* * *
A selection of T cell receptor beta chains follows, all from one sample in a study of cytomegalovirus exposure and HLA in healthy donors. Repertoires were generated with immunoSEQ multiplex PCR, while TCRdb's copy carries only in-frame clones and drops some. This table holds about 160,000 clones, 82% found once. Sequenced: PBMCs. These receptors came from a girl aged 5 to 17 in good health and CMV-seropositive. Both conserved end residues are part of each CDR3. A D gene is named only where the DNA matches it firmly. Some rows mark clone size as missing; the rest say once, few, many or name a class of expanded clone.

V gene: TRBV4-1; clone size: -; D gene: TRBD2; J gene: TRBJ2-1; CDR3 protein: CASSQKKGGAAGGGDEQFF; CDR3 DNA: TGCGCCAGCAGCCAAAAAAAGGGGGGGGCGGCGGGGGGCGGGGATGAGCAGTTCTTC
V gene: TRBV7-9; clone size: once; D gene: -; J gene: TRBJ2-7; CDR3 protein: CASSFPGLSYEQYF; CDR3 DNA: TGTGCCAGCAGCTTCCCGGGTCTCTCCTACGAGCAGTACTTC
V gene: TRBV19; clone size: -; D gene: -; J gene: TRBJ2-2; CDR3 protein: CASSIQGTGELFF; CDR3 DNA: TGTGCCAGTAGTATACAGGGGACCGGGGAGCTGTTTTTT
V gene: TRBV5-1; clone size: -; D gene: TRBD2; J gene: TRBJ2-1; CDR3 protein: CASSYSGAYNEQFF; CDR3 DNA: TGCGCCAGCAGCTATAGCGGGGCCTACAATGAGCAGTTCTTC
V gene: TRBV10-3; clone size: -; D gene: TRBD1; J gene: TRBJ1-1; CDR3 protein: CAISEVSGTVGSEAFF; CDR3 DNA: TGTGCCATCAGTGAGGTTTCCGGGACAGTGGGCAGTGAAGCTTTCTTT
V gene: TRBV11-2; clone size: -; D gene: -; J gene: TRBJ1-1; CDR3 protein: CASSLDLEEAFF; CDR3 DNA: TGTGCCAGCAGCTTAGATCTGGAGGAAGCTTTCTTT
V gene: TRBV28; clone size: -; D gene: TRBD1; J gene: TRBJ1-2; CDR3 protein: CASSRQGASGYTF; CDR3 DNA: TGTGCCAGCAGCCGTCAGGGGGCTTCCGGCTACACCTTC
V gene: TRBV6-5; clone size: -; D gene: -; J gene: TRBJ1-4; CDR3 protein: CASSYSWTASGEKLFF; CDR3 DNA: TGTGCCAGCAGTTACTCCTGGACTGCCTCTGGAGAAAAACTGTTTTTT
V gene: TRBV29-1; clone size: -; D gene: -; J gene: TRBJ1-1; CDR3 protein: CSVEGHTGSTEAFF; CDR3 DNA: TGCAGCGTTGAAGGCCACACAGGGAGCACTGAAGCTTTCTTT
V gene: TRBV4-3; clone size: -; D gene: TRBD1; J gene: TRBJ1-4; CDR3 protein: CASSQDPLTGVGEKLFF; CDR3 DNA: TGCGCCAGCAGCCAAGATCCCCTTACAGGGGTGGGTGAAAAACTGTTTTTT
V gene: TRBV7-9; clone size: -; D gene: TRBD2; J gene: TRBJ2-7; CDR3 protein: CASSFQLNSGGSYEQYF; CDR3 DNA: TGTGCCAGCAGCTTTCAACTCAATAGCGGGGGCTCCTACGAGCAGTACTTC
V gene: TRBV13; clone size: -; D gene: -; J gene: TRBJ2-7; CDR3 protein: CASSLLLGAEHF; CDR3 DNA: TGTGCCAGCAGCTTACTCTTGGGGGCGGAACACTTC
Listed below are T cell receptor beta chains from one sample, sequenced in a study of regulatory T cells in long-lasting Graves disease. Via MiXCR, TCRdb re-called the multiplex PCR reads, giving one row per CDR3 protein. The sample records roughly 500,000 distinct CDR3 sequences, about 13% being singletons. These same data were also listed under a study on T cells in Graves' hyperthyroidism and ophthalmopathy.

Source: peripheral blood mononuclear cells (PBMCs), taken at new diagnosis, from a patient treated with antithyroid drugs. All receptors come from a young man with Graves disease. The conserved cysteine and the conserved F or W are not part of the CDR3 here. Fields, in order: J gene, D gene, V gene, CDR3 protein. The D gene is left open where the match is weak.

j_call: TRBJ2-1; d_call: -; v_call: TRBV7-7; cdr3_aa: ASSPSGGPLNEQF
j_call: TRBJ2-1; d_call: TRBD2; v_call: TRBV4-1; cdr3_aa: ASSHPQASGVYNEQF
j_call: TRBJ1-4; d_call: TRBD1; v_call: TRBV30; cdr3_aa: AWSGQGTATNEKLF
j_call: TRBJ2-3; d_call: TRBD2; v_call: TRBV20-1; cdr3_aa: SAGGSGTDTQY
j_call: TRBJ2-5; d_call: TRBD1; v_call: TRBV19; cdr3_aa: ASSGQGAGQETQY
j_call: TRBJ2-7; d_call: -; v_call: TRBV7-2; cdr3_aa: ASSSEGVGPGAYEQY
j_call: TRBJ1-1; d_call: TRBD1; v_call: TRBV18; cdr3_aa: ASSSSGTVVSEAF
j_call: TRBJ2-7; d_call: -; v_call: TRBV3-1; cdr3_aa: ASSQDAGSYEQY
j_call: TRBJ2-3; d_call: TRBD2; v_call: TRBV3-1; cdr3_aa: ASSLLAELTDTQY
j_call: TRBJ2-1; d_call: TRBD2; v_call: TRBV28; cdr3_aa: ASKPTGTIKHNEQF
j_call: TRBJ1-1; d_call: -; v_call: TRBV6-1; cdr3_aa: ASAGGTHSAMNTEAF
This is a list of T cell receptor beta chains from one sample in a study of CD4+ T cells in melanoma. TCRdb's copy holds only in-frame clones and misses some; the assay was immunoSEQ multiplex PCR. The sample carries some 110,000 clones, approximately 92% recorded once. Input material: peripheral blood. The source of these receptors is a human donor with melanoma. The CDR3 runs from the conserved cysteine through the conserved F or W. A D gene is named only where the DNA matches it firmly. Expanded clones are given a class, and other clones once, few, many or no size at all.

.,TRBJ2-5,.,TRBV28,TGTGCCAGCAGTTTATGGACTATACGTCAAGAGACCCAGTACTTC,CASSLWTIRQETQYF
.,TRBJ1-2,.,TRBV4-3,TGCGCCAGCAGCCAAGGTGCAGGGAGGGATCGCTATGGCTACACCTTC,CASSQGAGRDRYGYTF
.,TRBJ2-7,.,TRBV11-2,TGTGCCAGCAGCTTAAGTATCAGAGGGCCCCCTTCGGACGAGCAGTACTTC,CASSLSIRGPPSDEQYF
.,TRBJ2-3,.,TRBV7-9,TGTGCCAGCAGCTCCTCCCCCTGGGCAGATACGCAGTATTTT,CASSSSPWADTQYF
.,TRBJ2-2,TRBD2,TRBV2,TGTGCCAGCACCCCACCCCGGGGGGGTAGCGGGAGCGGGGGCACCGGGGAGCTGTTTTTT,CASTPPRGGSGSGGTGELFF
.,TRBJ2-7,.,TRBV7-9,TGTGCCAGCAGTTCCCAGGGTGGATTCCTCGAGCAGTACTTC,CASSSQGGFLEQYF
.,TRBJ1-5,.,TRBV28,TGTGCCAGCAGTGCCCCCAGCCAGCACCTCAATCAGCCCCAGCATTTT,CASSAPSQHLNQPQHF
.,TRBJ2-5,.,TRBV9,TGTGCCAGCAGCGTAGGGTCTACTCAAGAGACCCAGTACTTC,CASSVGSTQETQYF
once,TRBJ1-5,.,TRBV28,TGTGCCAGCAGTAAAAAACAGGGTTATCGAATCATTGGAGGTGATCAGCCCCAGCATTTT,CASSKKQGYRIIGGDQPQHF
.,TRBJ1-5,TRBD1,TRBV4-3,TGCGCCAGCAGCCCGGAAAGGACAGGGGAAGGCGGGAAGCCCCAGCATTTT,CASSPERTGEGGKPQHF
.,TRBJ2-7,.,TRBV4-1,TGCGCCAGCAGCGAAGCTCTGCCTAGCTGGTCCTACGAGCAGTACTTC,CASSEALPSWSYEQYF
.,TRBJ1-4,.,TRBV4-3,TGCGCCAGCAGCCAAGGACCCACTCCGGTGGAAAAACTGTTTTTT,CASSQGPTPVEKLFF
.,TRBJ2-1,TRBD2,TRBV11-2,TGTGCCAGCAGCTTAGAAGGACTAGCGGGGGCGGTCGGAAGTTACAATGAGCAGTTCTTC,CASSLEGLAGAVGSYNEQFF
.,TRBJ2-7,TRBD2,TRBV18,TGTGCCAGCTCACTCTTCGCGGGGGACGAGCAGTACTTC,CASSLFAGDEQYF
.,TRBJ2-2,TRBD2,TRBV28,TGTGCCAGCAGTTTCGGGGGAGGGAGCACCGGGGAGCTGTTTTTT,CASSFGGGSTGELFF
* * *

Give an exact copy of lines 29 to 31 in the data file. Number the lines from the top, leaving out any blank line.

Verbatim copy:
.,TRBJ1-2,.,TRBV4-3,TGCGCCAGCAGCCAAGGTGCAGGGAGGGATCGCTATGGCTACACCTTC,CASSQGAGRDRYGYTF
.,TRBJ2-7,.,TRBV11-2,TGTGCCAGCAGCTTAAGTATCAGAGGGCCCCCTTCGGACGAGCAGTACTTC,CASSLSIRGPPSDEQYF
.,TRBJ2-3,.,TRBV7-9,TGTGCCAGCAGCTCCTCCCCCTGGGCAGATACGCAGTATTTT,CASSSSPWADTQYF